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Training To See Risk: Measuring the Accuracy of Clinical and Actuarial Risk Assessment Among Federal Probation Officers

NCJ Number
Federal Probation Volume: 75 Issue: 2 Dated: September 2011 Pages: 52-56
J.C. Oleson; Scott W. VanBenschoten; Charles R. Robinson; Christopher T. Lowenkamp
Date Published
September 2011
5 pages
This article presents the methodology and findings of a study that examined whether Federal probation officers were more accurate in assessing risk for reoffending when they used the Federal Post-Conviction Risk Assessment (PCRA) instrument than when they used their own unstructured clinical judgment based on their professional experience.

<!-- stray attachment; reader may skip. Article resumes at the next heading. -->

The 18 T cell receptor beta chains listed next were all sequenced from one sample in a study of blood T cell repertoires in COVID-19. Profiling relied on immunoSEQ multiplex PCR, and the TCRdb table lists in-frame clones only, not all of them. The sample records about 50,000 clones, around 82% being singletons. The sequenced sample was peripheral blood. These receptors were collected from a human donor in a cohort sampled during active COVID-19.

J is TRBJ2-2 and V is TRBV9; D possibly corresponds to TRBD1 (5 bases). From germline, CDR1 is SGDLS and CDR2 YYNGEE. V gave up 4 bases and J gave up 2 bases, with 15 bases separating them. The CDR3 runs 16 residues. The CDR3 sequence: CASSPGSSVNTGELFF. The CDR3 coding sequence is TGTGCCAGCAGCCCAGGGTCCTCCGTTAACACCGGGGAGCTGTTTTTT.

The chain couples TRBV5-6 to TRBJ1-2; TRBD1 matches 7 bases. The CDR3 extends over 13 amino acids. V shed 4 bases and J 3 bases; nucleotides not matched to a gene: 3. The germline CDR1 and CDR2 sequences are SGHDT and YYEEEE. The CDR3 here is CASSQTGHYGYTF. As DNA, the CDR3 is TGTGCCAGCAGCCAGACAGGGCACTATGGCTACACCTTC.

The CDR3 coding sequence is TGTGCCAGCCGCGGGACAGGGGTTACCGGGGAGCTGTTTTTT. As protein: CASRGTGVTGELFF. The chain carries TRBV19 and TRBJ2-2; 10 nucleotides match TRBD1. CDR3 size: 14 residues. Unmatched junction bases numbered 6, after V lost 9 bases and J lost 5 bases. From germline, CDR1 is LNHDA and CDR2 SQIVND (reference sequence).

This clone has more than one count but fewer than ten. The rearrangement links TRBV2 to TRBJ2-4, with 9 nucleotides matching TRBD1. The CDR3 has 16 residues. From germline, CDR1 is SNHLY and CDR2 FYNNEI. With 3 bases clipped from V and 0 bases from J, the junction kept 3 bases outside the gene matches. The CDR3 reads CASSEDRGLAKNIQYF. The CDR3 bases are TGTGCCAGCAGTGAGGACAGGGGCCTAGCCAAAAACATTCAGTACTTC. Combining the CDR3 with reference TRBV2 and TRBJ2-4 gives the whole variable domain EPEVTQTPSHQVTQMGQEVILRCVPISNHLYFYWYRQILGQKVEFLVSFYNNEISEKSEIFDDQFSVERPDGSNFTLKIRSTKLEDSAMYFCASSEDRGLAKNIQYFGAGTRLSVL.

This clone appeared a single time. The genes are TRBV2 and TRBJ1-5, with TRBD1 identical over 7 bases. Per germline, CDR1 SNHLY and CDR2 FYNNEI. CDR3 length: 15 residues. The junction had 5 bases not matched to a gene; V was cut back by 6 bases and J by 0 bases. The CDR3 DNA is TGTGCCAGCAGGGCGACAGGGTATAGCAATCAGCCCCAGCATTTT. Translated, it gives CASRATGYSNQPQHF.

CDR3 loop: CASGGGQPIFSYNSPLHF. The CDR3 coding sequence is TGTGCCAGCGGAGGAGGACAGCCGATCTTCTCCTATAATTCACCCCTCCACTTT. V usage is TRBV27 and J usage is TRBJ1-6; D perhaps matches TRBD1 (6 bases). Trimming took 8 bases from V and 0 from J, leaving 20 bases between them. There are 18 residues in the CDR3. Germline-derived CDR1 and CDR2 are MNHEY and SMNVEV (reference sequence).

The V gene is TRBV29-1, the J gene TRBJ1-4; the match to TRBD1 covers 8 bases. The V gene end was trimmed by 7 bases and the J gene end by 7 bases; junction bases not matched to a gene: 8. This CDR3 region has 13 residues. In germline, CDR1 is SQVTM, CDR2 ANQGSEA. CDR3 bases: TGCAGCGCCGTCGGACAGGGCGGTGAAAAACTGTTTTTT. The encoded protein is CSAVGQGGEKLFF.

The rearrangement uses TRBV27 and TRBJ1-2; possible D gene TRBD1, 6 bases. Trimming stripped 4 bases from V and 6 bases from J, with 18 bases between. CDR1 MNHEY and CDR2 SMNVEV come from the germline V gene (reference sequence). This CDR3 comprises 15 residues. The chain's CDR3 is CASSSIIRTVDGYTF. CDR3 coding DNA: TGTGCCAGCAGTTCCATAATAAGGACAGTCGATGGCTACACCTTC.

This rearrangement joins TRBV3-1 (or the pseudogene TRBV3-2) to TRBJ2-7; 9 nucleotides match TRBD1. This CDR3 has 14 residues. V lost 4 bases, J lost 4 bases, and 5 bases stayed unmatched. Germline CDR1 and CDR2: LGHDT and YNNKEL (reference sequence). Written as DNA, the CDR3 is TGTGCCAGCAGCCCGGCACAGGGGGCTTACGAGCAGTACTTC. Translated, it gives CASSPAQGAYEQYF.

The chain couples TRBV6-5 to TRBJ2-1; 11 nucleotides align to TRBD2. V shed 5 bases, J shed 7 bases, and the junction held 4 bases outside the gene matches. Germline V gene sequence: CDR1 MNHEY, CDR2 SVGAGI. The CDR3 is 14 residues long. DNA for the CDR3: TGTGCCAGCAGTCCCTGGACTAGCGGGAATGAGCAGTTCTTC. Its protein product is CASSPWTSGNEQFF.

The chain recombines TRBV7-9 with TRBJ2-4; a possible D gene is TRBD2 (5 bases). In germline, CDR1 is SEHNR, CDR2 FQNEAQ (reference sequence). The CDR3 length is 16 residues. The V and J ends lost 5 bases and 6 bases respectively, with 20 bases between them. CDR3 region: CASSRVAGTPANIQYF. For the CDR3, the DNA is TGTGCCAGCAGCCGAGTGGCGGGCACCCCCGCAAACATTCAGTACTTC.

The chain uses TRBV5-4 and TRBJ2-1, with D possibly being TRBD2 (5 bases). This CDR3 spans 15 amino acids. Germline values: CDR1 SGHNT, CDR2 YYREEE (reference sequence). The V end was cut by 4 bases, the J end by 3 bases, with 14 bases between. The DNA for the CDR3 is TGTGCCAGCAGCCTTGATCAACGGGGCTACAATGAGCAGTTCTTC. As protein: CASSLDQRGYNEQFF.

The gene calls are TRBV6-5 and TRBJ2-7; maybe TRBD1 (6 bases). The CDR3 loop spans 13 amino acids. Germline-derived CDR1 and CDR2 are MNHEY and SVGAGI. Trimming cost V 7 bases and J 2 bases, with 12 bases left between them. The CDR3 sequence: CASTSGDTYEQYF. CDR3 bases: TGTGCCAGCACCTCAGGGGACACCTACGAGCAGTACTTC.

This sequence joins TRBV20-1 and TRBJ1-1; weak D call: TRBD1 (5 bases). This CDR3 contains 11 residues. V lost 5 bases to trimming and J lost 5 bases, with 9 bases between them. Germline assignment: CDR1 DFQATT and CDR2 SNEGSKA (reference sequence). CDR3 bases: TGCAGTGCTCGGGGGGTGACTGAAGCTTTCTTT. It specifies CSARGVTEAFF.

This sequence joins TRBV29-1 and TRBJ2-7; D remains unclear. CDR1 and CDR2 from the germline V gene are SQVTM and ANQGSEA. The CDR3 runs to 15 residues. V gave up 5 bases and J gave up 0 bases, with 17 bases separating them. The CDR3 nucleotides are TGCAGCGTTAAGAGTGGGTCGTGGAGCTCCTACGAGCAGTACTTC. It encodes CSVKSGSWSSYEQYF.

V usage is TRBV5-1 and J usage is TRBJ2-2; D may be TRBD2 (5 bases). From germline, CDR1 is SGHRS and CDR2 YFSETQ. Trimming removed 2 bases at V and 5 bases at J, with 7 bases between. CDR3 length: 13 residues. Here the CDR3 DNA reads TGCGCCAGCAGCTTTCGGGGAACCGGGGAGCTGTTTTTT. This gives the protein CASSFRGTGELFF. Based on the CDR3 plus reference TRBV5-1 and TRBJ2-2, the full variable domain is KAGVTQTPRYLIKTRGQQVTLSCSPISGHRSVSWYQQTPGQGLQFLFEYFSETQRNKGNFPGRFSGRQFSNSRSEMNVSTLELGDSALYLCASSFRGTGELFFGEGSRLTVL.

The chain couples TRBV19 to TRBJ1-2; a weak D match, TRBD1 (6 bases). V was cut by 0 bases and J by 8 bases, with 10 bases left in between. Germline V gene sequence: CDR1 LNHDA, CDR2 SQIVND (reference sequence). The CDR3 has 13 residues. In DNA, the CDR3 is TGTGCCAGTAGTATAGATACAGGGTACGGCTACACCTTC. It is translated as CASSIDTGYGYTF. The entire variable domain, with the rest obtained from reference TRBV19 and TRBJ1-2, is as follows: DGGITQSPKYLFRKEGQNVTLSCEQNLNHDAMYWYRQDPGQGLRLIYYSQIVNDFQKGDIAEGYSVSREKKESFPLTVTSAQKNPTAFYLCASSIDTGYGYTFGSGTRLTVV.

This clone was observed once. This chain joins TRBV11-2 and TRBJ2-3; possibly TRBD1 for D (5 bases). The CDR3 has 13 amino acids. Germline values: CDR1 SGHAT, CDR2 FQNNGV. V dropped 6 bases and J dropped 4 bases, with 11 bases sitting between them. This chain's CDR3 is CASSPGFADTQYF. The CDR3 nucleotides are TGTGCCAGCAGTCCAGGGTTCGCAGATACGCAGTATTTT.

The study found that the Federal probation officers made more consistent and accurate assessments of offender risk when using the PCRA than when using unstructured clinical judgment. These findings support the view that, in assigning offenders to the correct risk category, actuarial prediction outperforms unstructured clinical judgment. The study also found that clinical judgments tended to overestimate risk, making them less cost-effective than judgments based on the PCRA score. This study involved Federal probation officers who attended four regional training meeting during 2010 and 2011. At each site, trainers explained to the officers that they would be asked to assess an offender's risk based on a videotaped mock intake interview and supplementary written documentation. They were asked to place the offender in the case vignette in one of four risk categories: low, low/moderate, moderate, or high. They were also asked to identify the offender's three most important criminogenic needs in rank order. The risk levels were not defined, thus leaving the officers to define the risk levels on their own. On the second day of the training, after learning the scoring rules of the PCRA and practicing on several scenarios, probation officers viewed the training vignette for a second time. Instead of using their professional judgment to identify the offender's risk level and criminogenic needs, they were asked to use the PCRA and calculate a risk score. 2 figures and 54 references